Paperwork documenting a patient’s history of mental illness may be ignored and their ability to work will be judged using evidence from a 15-minute interview with a stranger who probably has no mental health training and no idea what the experts have to say.

Reporting the victory, the Black Triangle Campaign wrote: “The judgment that the DWP is in breach of the Equality Act is a huge victory for everyone affected by severe mental illness, but it’s sad that it took a court case to force the DWP to take action.

“What makes it even harder to stomach is that it’s completely at odds with the government’s repeated insistence that mental health is a top priority… they are penalising the very same group by forcing them through this discriminatory process, which is putting lives at risk.”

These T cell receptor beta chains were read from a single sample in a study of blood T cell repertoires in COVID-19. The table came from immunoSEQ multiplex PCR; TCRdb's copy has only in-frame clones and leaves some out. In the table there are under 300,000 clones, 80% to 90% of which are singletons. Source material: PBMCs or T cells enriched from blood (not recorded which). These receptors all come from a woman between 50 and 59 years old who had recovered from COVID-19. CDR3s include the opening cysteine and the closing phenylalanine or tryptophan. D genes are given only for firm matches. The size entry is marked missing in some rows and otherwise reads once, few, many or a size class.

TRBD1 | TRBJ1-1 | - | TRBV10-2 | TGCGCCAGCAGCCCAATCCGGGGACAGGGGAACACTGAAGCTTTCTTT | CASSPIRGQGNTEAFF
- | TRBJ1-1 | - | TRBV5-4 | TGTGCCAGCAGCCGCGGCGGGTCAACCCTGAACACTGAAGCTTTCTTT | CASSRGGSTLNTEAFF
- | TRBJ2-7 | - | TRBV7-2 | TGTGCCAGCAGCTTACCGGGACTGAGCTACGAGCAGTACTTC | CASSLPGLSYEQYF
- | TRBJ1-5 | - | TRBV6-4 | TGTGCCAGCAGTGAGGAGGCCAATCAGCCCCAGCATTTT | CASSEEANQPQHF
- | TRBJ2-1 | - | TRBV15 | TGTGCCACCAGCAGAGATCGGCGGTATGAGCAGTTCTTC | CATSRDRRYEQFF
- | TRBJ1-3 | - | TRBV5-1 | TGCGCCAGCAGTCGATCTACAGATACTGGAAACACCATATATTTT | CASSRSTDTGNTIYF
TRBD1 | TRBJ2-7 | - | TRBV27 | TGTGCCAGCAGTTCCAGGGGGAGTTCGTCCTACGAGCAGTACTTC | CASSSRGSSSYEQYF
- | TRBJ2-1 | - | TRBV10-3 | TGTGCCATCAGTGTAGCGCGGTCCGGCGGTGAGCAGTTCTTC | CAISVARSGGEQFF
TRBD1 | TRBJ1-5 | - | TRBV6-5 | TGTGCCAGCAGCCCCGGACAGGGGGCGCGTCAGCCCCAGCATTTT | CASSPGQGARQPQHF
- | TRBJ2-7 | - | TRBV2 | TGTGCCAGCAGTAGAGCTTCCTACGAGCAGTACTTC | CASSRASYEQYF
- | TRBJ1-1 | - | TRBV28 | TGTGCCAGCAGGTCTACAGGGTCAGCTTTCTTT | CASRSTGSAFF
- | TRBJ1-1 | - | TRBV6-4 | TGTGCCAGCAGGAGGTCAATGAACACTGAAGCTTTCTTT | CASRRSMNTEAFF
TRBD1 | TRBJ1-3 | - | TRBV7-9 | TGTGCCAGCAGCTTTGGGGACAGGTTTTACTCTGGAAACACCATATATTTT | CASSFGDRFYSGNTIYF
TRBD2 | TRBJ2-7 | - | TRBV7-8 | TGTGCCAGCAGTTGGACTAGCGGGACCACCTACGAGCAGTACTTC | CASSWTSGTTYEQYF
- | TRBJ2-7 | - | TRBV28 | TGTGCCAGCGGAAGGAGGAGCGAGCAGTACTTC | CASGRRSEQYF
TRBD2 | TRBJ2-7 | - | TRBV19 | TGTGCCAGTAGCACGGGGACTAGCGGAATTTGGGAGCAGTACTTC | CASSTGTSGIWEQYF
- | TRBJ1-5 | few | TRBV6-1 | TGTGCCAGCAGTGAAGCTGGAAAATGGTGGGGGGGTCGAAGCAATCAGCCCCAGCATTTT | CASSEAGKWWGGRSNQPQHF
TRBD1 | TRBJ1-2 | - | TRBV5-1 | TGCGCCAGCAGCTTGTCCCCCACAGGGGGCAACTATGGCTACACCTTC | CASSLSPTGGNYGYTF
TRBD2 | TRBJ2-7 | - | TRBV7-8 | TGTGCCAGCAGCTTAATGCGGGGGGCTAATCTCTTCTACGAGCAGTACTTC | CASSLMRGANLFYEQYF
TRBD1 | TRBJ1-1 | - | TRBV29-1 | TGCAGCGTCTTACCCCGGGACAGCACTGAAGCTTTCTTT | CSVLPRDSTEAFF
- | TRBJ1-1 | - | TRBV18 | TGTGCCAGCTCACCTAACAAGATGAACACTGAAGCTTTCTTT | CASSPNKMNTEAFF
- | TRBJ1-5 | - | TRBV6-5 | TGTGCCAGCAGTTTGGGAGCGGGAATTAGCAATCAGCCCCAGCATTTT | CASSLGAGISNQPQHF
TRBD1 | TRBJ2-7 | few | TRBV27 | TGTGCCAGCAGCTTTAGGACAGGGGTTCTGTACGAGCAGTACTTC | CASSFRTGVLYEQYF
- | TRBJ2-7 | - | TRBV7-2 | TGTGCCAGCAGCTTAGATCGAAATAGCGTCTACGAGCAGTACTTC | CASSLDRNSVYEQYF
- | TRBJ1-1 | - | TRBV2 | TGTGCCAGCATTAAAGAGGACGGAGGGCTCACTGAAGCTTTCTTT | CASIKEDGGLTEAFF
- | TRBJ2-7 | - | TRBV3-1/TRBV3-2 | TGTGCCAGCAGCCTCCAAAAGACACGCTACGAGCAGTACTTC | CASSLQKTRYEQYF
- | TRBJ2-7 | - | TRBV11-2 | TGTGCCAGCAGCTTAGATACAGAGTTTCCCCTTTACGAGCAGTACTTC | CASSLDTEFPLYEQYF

Paul Farmer, chief executive of the charity MIND wrote: “The judgment is a victory, not only for the two individuals involved in this case, but for thousands of people who have experienced additional distress and anxiety because they have struggled through an assessment process which does not adequately consider the needs of people with mental health problems.”

And Paul Jenkins, CEO of Rethink Mental Illness said: “Now that the court has ruled that these tests are unfair it would be completely irresponsible to carry on using them. The Government must halt the mass reassessment of people receiving incapacity benefit immediately, until the process is fixed.”

We have yet to hear what Iain Duncan Smith has to say. Don’t hold your breath; you know in advance he won’t accept this.